“Can you say ‘Jesus is Lord’?”
“Of course I can, because he is. Jesus is Lord!”
“How do you know that?”
“I don’t know. I just do.”
“But how could you know that? What does the scripture say?”
“I guess the Holy Spirit showed me.”
“Why did he do that?”
“Because he loves me and lives in me.”
“You must be the temple of the Holy Spirit! You must be saved.”
“That I am. I know it.”
As the truth of God’s Word was revealed to me, the scales of doubt fell from my eyes. I got so excited that I began to shout “Jesus is Lord” again and again. I didn’t do it out of a fearful sense of I’d-better-say-the-magic-words. I did it because the Holy Spirit was using the truth to dislodge a lie. I said it with conviction and the result was peace and joy and a total assurance of my salvation.
Look again at Paul’s words: “Therefore, I want you to know…” There are many scriptures about believing, but this one is about knowing. In the Bible there’s no such thing as blind faith. Biblical faith is believing and knowing:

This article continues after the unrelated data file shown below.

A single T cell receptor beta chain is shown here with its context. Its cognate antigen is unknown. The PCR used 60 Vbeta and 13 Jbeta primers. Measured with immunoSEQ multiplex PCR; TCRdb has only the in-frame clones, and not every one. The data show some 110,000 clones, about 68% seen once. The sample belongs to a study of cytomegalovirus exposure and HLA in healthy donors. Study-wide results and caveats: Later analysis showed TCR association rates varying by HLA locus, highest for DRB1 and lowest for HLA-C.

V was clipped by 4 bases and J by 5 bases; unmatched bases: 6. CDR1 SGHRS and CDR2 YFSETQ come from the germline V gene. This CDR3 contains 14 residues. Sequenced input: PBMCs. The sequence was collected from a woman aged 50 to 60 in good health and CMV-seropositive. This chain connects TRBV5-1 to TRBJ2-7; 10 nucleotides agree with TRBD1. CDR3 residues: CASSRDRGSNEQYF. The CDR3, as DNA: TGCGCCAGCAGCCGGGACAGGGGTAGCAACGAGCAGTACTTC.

- Peter said, “We have come to believe and know that you are the Holy One of God” (John 6:69)
- John wrote so that you may “believe in the Son of God and know that you have eternal life” (1 John 5:13)
- Paul spoke of those “who believe and know the truth” (1 Tim 4:3)
Perhaps you believe you are saved but you don’t know that you are saved. The good news is you can know and the Spirit of wisdom and understanding wants you to know. Ask him to help you know and he will.
I appreciate that in this age of uncertainty, doubt is chic. And I further appreciate the terrible damage inflicted by religious ideologues who are certain of their faith. This is not about that. This is about knowing and trusting Jesus. It’s a cliche, but know Jesus and you’ll know peace, and peace is better than fear and anxiety.
Since that day when the Lord spoke to me I have never wavered, never had a second’s doubt. For a natural worrier, this is not normal! I once was worried, but now I am fully persuaded. I was once anxious, but now I am at peace.
All this is to the glory of our heavenly Father who wants us to know that we are his and that no one can snatch us from his hand.